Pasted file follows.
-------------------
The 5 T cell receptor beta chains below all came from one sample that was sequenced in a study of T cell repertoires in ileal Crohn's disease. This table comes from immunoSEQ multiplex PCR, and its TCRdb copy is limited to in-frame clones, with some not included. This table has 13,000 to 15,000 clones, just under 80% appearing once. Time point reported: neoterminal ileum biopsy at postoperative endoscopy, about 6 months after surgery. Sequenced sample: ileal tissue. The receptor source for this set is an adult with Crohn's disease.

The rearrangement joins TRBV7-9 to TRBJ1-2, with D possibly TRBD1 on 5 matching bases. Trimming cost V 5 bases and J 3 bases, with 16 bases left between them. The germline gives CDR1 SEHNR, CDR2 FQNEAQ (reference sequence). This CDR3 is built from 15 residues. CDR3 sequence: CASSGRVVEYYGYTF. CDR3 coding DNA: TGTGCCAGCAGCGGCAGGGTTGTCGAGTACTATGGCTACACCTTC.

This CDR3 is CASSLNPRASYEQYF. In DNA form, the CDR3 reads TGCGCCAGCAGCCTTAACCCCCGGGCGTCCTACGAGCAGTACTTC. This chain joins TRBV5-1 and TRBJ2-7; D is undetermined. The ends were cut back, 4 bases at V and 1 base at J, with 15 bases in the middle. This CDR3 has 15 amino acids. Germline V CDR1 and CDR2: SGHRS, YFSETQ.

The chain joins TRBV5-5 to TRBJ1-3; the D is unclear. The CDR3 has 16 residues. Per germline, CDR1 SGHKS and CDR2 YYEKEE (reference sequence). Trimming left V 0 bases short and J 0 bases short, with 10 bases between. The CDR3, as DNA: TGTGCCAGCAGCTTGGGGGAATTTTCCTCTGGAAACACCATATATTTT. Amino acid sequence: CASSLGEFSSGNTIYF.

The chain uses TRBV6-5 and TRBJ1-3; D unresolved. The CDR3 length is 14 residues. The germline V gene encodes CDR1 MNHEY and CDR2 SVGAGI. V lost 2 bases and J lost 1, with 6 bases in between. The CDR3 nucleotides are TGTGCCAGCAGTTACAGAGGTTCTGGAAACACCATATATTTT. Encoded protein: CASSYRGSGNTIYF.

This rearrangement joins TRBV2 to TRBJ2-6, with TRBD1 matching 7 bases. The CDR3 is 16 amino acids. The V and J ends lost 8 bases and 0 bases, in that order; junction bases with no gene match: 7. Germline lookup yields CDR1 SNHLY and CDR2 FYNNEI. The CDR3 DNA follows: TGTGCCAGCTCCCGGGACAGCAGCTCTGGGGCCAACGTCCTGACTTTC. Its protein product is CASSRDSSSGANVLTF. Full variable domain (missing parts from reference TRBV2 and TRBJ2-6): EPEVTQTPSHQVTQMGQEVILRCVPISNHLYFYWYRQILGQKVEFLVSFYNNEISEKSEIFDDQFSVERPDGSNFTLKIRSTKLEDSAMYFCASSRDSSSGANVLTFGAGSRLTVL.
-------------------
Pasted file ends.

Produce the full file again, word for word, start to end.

The 5 T cell receptor beta chains below all came from one sample that was sequenced in a study of T cell repertoires in ileal Crohn's disease. This table comes from immunoSEQ multiplex PCR, and its TCRdb copy is limited to in-frame clones, with some not included. This table has 13,000 to 15,000 clones, just under 80% appearing once. Time point reported: neoterminal ileum biopsy at postoperative endoscopy, about 6 months after surgery. Sequenced sample: ileal tissue. The receptor source for this set is an adult with Crohn's disease.

The rearrangement joins TRBV7-9 to TRBJ1-2, with D possibly TRBD1 on 5 matching bases. Trimming cost V 5 bases and J 3 bases, with 16 bases left between them. The germline gives CDR1 SEHNR, CDR2 FQNEAQ (reference sequence). This CDR3 is built from 15 residues. CDR3 sequence: CASSGRVVEYYGYTF. CDR3 coding DNA: TGTGCCAGCAGCGGCAGGGTTGTCGAGTACTATGGCTACACCTTC.

This CDR3 is CASSLNPRASYEQYF. In DNA form, the CDR3 reads TGCGCCAGCAGCCTTAACCCCCGGGCGTCCTACGAGCAGTACTTC. This chain joins TRBV5-1 and TRBJ2-7; D is undetermined. The ends were cut back, 4 bases at V and 1 base at J, with 15 bases in the middle. This CDR3 has 15 amino acids. Germline V CDR1 and CDR2: SGHRS, YFSETQ.

The chain joins TRBV5-5 to TRBJ1-3; the D is unclear. The CDR3 has 16 residues. Per germline, CDR1 SGHKS and CDR2 YYEKEE (reference sequence). Trimming left V 0 bases short and J 0 bases short, with 10 bases between. The CDR3, as DNA: TGTGCCAGCAGCTTGGGGGAATTTTCCTCTGGAAACACCATATATTTT. Amino acid sequence: CASSLGEFSSGNTIYF.

The chain uses TRBV6-5 and TRBJ1-3; D unresolved. The CDR3 length is 14 residues. The germline V gene encodes CDR1 MNHEY and CDR2 SVGAGI. V lost 2 bases and J lost 1, with 6 bases in between. The CDR3 nucleotides are TGTGCCAGCAGTTACAGAGGTTCTGGAAACACCATATATTTT. Encoded protein: CASSYRGSGNTIYF.

This rearrangement joins TRBV2 to TRBJ2-6, with TRBD1 matching 7 bases. The CDR3 is 16 amino acids. The V and J ends lost 8 bases and 0 bases, in that order; junction bases with no gene match: 7. Germline lookup yields CDR1 SNHLY and CDR2 FYNNEI. The CDR3 DNA follows: TGTGCCAGCTCCCGGGACAGCAGCTCTGGGGCCAACGTCCTGACTTTC. Its protein product is CASSRDSSSGANVLTF. Full variable domain (missing parts from reference TRBV2 and TRBJ2-6): EPEVTQTPSHQVTQMGQEVILRCVPISNHLYFYWYRQILGQKVEFLVSFYNNEISEKSEIFDDQFSVERPDGSNFTLKIRSTKLEDSAMYFCASSRDSSSGANVLTFGAGSRLTVL.